At the edge of my vision, I see Laurence suddenly drop his head, staring down at his hands, processing this reminder of a previous life.

“Yes,” I say, as if it’s all coming back to me, “She cracked a sort of joke about how her husband—you—had just had the car cleaned.”

Polly makes a noise at this point: part laugh, part sob. Her cuff winking in the light, Charlotte Black pushes the box of tissues across the table and reaches out to catch hold of Polly’s fingers.

“She thanked me for keeping her company. I remember thinking what a dignified sort of person she seemed.” As a matter of fact, this thought had crossed my mind only subsequently, reading over my statement with O’Driscoll, but it’s the sort of thing I imagine they’d like to hear—need to hear, really.

Polly’s really crying now, into a handful of Kleenex. Edward is very still. I leave a little pause, just a tiny beat, and then, because it’s irresistible, I say, “And of course, when I told her I could see the ambulance coming, she said, ‘Tell them I love them.’ ”

As I speak, I feel Wiggins shifting slightly beside me. This wasn’t in the statement.

“Just that,” I say. “ ‘Tell them I love them.’ It was the last thing she said to me.”

I look up, into Laurence’s face, the eye of the storm, and I see him exhale, and as that breath leaves him, his energy seems to leach away with it. He looks more like an old man now, weak and tired, hollow with exhaustion. When he lifts his glass to his lips, his hand is trembling. Charlotte Black presses knuckles to her eyes. I get the feeling she’s startled and embarrassed by her reaction. Edward is staring at the table. The only sound is Polly weeping.

“There’s really nothing else I can tell you,” I say. “I’m sorry, it doesn’t seem very much.”

“Well,” says Laurence finally, “I have no questions. You’ve been very kind, Frances. Very sensitive. Thank you for that, as well as . . .” His voice trails off. Then he looks around, remembering himself, consulting his children, clearing his throat. “Does anyone else want to ask anything?”

The room stays quiet.

“I really wish I could have done more,” I say. Then I have another sip of wine. It’s an intensely dark red which briefly stains the glass when you tilt it. Were I more knowledgeable, perhaps it would taste like the wines I read about in novels and restaurant reviews, which always seem to taste of plums and cherries and cinnamon. I’d quite like to finish it, but this might seem inappropriate, greedy, so I push the glass away with a tiny sigh. Kate Wiggins gives me a discreet nod and starts to ease her chair back from the table. I am being dismissed.

“I should be on my way,” I say. “But if you have any more questions, if I can do anything . . .”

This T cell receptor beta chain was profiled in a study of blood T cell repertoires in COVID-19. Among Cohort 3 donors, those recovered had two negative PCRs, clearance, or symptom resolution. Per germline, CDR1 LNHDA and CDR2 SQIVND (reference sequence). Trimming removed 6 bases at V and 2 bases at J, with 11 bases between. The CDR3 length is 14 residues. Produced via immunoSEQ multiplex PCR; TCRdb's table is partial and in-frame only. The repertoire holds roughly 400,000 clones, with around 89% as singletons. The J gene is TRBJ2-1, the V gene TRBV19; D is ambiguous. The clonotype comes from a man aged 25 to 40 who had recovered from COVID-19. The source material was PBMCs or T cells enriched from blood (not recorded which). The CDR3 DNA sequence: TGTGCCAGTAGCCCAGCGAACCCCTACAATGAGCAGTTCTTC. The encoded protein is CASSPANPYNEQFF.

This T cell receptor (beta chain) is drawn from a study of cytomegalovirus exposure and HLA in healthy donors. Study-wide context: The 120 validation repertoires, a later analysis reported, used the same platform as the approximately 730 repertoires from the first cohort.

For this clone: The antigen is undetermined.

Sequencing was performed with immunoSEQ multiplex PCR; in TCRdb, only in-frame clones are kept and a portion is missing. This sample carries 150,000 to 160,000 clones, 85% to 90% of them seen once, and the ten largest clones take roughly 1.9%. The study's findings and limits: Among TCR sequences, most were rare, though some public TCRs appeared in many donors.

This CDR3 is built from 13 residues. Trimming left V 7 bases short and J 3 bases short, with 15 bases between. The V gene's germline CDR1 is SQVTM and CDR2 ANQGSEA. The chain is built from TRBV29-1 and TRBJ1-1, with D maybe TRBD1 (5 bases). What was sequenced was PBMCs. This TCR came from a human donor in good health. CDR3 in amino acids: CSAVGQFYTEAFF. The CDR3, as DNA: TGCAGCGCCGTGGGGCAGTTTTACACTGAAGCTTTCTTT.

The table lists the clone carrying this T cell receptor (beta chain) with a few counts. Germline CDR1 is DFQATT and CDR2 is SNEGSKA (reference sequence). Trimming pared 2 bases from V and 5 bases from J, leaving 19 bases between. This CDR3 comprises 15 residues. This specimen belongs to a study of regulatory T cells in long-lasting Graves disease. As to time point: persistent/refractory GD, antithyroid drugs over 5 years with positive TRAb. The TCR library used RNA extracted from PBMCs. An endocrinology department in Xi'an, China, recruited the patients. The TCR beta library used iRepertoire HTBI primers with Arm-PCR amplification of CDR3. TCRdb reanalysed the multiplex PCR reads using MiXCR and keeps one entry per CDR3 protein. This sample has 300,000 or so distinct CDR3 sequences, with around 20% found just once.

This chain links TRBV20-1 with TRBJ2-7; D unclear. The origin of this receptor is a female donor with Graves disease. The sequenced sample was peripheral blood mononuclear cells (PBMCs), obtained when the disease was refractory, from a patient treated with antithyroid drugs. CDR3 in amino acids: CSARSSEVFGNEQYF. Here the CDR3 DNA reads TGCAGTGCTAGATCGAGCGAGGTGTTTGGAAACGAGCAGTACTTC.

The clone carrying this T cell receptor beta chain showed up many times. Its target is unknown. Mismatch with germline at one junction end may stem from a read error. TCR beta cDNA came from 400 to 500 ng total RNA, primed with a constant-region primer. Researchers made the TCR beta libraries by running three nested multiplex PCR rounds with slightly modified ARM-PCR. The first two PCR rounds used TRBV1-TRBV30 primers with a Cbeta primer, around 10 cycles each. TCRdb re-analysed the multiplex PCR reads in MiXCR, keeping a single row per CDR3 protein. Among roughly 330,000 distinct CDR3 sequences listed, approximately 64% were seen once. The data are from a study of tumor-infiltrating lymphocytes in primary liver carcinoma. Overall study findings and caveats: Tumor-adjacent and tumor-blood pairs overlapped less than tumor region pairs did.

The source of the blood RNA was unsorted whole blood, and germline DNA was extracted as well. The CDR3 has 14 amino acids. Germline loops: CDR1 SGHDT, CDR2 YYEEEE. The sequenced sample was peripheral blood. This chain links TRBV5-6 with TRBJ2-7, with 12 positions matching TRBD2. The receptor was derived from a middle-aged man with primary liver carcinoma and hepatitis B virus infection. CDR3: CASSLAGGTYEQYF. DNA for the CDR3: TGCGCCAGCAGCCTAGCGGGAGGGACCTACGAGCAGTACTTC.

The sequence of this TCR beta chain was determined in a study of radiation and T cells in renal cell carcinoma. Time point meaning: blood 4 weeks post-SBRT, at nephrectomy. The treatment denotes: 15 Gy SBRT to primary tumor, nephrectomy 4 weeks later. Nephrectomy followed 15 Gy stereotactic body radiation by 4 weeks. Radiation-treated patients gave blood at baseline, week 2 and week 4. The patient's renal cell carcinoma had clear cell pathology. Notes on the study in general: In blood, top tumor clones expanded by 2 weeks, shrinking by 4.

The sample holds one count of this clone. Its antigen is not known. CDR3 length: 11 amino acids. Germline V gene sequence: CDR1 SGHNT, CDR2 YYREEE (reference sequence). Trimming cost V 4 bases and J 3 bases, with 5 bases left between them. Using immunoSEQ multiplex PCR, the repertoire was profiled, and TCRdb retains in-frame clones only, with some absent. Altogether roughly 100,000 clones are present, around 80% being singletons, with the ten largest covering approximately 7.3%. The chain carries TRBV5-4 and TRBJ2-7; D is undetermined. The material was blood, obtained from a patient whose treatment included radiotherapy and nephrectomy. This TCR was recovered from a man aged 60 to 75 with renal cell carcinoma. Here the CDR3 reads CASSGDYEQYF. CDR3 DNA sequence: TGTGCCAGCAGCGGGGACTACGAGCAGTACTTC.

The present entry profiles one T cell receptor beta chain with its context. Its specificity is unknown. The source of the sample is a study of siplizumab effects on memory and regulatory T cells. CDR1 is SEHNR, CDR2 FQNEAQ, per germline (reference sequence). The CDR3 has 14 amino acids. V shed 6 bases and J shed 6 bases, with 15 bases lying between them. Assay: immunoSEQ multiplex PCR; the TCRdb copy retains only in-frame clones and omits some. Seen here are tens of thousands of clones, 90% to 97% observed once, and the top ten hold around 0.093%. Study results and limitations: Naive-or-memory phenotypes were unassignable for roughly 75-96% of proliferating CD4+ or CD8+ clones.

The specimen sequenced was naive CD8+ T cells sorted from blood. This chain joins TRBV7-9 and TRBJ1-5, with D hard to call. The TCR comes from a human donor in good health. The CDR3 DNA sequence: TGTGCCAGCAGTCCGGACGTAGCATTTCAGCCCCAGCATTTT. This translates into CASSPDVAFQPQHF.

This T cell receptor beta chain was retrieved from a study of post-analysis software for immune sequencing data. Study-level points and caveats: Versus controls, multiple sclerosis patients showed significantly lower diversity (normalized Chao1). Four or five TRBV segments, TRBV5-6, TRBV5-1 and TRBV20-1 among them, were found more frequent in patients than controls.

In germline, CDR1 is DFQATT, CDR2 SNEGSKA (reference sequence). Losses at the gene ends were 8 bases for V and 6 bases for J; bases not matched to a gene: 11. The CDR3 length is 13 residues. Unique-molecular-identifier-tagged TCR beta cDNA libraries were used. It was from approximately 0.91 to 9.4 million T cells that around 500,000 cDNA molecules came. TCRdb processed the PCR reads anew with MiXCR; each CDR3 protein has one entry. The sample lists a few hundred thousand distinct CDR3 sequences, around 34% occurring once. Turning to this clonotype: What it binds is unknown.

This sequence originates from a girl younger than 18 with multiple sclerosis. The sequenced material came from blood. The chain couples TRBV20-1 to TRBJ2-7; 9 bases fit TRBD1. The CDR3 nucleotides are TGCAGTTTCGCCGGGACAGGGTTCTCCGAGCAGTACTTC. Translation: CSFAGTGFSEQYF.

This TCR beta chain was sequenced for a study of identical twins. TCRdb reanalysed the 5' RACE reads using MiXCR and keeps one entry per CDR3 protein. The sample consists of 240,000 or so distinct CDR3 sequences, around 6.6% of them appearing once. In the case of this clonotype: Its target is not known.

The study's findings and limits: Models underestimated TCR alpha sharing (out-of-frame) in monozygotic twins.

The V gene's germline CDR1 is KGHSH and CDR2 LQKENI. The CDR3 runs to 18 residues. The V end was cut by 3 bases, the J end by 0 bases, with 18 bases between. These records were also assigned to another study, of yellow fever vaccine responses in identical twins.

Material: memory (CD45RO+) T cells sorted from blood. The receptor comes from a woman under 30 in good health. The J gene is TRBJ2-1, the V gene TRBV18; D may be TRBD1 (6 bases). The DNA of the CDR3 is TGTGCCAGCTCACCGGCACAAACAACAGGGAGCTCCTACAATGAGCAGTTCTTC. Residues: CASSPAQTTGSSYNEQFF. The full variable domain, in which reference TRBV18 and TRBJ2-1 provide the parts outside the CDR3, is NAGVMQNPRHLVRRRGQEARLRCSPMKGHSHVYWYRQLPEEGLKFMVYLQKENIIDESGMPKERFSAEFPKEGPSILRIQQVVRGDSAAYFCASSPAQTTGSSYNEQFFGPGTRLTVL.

“Won’t you finish your glass? Stay for some supper?” says Polly, her fists full of damp tissues—she has managed to collect herself at last—but I can tell the rest of the family is surprised and slightly disconcerted by her offer. I shake my head and stand up. Charlotte Black says she will see me out, and after a pause, Kate Wiggins gives me a smile of thanks, and then I’m saying good-bye to them all, one by one. When I come to Polly, I put my hand on her sleeve and apply just a little pressure and I make sure our eyes meet while I say, “Take care, won’t you?” and then I follow Charlotte back up the stairs.

“What wonderful flowers,” I say, as we walk down the corridor, back towards the front door.

“They keep coming—even this long after the funeral,” Charlotte says. “People are so incredibly kind, but it’s almost too much, there are no more vases, we’ve had to put them in ice buckets, and all the sinks are full of them. Alys loved flowers. You know about her garden at Biddenbrooke? Oh, it’s quite famous. You should see it in June. All white flowers, of course.”

She watches me while I put on my jacket and scarf. “Wait a minute,” she says. Then she goes into one of the rooms, and when she comes back out, she has a big hand-tied bouquet in her arms: creamy roses and ranunculus trussed up in thick, rustling layers of tissue paper, purple and sober dove-grey.

“They won’t miss them,” she says. “Take them, for heaven’s sake. Alys would have hated those flowers to just sit there in a dark room, not being looked at. Honestly, it’s fine, no one minds. Take them.”

I walk back through the slippery streets holding the flowers, the white petals cool and firm when they brush against my cheek; and although my hands are soon numb with cold from the wet stems, I find myself enjoying the conspicuous beauty of my trophy, the glances it attracts and the alternative life it seems to suggest.